Large SUVs aren’t the fuel sucking, emissions-spewing beasts they once were. The race to lower greenhouse gas emissions and develop more advanced powertrains less dependent on fossil-fuels have flooded the market with more three-row crossovers and trucks than ever before. We can thank turbochargers, compact electric motors, and power dense lithium-ion batteries that help very small engines move very big vehicles.
The Toyota Highlander is one of the most popular entries in the mid-size SUV class and one of just two that offers a hybrid option and three rows of seating. Ford’s Explorer is the other. It uses a V6 where the Highlander, all new for 2020, has switched over to a frugal four-cylinder.
Some of the most efficient cars I’ve driven have been Toyota hybrids, not ones that can be plugged in, just good old-fashioned hybrids that return great mileage without much input from the driver. The new Highlander Hybrid might just be the most impressive of the lot.
It’s pinned on a version of Toyota’s TNGA-K platform that also sees duty in the Camry, RAV4, and soon-to-arrive Venza. As expected the Highlander grows slightly in every dimension and gets an additional 60 mm added to the length for a bump in cargo capacity and increased adjustability for the second row of seating.
With space for up to eight, the label on the Highlander might say mid-size but it looks and feels much bigger. The fully loaded “Platinum” tester I was driving was equipped with Captain’s chairs in the second row instead of the standard bench. Third-row access is easier this way but you do lose a seat. The third row is a great option for kids and will work for adults if you don’t have too far to go. Or you can quickly drop those seats for an Ikea-friendly 1,150 litres of cargo room. With all three-rows in place, there’s still an acceptable 456 litres left over, good enough for a week’s groceries.
A standard Highlander will come with Toyota’s corporate naturally-aspirated V6, but opt for the hybrid and it gets replaced with an Atkinson-cycle 2.5L 4-cylinder and a couple of small electric motors. A third motor on the rear axle drives the rear wheels independently and without a physical connection to the front, giving the Highlander a trick electric AWD system. Total output is 243 hp. Eagle-eyed readers will be quick to point out that the previous Highlander hybrid made more power and while that’s true, the new one is much more efficient, so it’s a good trade-off.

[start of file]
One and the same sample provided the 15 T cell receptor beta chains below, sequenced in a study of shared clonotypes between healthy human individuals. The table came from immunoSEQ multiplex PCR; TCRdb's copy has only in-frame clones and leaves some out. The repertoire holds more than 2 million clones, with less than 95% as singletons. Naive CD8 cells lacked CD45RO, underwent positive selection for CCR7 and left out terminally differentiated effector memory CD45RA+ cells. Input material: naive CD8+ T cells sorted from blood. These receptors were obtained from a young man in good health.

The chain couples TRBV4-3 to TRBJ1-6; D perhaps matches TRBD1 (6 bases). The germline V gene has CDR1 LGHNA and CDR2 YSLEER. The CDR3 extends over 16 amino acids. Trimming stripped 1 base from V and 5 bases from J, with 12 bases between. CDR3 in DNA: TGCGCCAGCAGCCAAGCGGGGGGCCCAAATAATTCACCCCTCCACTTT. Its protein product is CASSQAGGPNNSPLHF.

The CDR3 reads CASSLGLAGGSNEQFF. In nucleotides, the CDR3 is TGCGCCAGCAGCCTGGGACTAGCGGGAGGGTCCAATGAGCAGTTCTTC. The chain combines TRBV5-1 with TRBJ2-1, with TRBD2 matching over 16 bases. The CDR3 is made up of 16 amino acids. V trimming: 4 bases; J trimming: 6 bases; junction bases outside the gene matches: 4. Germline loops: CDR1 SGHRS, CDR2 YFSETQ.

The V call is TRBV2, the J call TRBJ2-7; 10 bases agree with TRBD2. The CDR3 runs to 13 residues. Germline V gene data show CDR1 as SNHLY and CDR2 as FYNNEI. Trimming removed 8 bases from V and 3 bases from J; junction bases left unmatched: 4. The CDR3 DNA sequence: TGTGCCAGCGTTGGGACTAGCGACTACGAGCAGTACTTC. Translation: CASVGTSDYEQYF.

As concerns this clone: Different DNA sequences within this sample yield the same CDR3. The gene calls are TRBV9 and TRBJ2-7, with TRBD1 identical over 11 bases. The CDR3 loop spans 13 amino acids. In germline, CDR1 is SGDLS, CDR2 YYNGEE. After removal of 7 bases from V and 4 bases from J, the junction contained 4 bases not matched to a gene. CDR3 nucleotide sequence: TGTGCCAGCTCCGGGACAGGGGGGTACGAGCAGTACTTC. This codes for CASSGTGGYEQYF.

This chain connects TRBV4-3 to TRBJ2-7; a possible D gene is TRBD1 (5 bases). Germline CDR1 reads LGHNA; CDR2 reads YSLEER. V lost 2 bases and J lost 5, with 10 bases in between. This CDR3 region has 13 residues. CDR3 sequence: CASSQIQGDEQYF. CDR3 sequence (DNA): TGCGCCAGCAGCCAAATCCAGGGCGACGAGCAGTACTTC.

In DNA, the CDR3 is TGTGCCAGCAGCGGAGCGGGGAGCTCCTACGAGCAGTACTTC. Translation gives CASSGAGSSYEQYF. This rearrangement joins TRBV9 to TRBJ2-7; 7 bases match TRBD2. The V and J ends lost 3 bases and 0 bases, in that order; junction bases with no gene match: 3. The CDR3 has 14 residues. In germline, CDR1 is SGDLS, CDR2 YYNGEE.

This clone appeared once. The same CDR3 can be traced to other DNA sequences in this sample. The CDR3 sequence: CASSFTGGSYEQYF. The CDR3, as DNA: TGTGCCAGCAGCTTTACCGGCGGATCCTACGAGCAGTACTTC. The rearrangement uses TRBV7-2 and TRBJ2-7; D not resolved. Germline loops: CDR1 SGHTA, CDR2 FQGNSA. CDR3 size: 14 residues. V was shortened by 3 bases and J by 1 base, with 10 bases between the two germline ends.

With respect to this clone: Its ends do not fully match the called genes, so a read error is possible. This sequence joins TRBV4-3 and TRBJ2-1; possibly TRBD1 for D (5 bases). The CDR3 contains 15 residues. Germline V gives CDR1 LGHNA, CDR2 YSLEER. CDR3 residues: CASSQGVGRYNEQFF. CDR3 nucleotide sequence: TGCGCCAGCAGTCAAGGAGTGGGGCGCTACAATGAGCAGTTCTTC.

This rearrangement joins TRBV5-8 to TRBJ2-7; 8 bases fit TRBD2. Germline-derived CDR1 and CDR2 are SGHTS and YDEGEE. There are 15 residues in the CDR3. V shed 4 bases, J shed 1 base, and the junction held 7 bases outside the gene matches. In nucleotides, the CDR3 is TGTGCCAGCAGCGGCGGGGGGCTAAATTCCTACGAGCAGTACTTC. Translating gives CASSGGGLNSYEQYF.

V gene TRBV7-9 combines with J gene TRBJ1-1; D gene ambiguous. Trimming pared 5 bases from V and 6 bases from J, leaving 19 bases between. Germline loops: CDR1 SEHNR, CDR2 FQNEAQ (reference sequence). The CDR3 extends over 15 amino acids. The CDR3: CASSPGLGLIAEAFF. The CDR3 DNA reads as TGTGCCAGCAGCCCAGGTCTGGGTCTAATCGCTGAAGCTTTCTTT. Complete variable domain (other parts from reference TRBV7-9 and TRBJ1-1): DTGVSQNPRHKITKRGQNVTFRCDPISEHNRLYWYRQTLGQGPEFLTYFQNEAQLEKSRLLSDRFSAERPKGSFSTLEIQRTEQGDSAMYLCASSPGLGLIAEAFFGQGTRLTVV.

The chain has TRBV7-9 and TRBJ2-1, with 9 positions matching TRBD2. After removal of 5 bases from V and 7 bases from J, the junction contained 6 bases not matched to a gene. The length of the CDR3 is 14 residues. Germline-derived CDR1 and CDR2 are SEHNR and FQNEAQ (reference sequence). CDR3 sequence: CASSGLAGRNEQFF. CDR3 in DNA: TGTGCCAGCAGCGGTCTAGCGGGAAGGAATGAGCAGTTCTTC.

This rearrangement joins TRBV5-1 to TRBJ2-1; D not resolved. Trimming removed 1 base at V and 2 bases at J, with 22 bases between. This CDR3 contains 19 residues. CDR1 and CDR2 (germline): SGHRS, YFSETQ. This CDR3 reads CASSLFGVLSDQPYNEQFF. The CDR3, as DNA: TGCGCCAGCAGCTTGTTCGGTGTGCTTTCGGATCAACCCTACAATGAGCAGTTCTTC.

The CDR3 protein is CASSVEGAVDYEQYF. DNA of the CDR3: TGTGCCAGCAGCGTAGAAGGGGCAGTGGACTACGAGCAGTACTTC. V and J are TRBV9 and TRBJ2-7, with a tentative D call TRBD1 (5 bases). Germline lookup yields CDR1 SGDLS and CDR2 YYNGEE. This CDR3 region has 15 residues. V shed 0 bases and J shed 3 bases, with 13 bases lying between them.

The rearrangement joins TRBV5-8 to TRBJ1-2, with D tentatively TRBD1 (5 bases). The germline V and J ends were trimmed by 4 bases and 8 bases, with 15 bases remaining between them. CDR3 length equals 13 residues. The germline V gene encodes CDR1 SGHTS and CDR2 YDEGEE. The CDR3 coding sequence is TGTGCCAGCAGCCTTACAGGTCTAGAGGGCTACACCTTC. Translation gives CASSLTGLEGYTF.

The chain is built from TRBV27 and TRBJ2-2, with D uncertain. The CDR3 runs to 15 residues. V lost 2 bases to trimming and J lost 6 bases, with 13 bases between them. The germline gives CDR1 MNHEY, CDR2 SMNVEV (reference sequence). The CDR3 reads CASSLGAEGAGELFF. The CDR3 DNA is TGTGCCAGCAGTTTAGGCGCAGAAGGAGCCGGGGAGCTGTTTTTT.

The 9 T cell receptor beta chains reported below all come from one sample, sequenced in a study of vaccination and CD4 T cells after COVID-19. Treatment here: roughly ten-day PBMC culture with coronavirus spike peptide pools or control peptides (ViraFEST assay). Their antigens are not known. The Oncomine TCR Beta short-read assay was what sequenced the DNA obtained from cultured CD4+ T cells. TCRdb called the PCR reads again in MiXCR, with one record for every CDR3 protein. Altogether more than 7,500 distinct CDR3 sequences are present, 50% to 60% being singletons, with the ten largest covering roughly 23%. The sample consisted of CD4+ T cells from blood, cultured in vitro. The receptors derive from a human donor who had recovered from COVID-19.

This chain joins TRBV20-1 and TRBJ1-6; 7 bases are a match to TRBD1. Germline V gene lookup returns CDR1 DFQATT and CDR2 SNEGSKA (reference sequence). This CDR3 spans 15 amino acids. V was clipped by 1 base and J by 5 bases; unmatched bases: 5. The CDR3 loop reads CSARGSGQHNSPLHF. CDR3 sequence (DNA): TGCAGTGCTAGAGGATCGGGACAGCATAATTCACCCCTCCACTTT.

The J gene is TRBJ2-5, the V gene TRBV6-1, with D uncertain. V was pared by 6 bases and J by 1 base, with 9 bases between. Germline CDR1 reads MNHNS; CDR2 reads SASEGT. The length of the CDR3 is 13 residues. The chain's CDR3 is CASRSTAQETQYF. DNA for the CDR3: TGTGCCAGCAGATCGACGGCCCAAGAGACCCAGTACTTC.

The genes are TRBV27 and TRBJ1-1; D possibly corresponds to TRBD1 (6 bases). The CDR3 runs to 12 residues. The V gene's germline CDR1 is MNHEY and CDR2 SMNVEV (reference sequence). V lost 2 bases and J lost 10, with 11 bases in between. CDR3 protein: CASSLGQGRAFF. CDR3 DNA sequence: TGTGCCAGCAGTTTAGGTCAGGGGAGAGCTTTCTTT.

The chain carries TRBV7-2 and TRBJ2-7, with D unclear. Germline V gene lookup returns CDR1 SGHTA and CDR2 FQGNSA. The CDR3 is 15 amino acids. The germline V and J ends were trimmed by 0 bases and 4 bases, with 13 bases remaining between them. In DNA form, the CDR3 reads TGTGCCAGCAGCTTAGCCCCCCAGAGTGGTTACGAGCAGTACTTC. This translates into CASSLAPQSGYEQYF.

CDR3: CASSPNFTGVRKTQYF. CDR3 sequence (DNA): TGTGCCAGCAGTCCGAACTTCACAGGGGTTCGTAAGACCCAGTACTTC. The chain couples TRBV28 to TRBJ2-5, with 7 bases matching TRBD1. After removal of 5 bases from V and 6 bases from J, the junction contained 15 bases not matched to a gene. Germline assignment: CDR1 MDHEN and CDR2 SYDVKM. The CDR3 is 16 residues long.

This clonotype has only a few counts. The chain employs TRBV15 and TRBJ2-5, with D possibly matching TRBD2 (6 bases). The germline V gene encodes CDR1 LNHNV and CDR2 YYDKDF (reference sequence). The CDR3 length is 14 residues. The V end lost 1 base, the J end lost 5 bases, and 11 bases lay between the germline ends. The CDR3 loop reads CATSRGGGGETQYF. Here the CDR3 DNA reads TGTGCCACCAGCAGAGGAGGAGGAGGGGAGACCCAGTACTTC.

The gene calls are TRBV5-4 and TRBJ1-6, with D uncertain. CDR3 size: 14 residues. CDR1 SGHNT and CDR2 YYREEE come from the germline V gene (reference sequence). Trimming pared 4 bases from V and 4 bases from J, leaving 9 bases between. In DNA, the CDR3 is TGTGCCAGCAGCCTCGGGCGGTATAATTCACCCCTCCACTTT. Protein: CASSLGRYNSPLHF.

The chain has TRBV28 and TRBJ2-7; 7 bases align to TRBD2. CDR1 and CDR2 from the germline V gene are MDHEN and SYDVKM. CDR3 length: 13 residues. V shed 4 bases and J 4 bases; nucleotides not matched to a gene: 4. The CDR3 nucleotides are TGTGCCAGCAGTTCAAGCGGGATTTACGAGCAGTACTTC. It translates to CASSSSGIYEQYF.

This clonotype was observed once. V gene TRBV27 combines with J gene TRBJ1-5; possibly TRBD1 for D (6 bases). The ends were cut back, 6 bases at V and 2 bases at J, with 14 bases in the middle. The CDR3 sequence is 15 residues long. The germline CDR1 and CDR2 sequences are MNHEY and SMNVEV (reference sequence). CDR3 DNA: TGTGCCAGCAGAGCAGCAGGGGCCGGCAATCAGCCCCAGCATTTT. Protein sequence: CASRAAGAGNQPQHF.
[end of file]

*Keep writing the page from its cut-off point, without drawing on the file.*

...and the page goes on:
Toyota rates this eight-passenger SUV at a combined 6.8L/100 km, an astounding figure for something so big. But what impressed me more was how easy that figure was to achieve – and even beat with little effort.
It drives much like any other SUV as well, but the size of this one is apparent all the time. It’s big and you’re not going to forget it. But that doesn’t mean it’s intimidating or difficult to drive. It’s better in the corners that you’d expect it to be, and the relaxed cruising demeanour and cushy ride are perfect for this class of car and its buyers.
It’s peppy too. Don’t think Prius here. The Highlander in Sport mode will use a combination of the gas engine and electric motors to scoot you down the road with more urgency than you would think. Couple that with a massive cruising range and none of the range anxiety associated with EVs, and this might be the ultimate family conveyance.
While there’s no learning curve to driving a hybrid, there are techniques you can use to siphon the most out of every hydrocarbon in the tank, and Toyota makes this fairly easy. Instead of a traditional RPM gauge, there is a power meter. Keep it in the “Eco” zone as much as possible and you’ll maximize the distance a tank of gas will take you. If you find you’re always in the power zone, then you should have probably stuck with the regular Highlander. You can also watch for a small EV light in the cluster. When you see this, you are using no gas at all, and provided you’re in town and keep a light foot on the throttle, you’ll be in EV mode quite frequently.
When you come to terms with the fact that you’re basically driving a small bus, and are getting numbers you’d expect from a tiny hatchback, and that you’d only need to fill up once a month rather than every week, the Highlander Hybrid suddenly becomes one the most attractive vehicles in its class.
And Toyota is basically giving the technology away. The base Highlander L starts at $39,990, but it’s front-wheel drive only. In this country, that means no one is going to buy it and will instead step up to the LE and XLE trims to get all-wheel drive. The hybrid will only run you another $2,000 on top of one of those.
NRCan data tells you that a Highlander Hybrid will save you just about $1000 a year over the gas-only model. So in less time than it will take you to pay one off, you’ll have already recouped the extra cost in fuel. Seems like a win-win to me.
All Highlanders come with Toyota Safety Sense 2.0, a comprehensive suite of safety systems including pre-collision with pedestrian detection, dynamic cruise control, lane departure assist, automatic high beams, blind-spot monitoring, and rear cross-traffic alert.
An LE Hybrid is well equipped but if you want all the frills including the enormous 12.8-inch screen, and unique grille, wheels, and seats that you see here, you’ll need to walk all the way up to the Platinum, but at $55,990 it’ll cost you. I’d personally be more than happy with the base LE, but your mileage may vary.
No matter what you pick, you’ll be astonished at just how far a tank of fuel will take you. In this space of three-row SUVs and crossovers, there’s no shortage of choice, and as popular as the Highlander already was this new hybrid comes with little compromise and should be kept near the top of your shopping list.
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Toyota Highlander, Hybrid vehicle, Crossover
World news – CA – Review: 2020 Toyota Highlander Hybrid – WHEELS.ca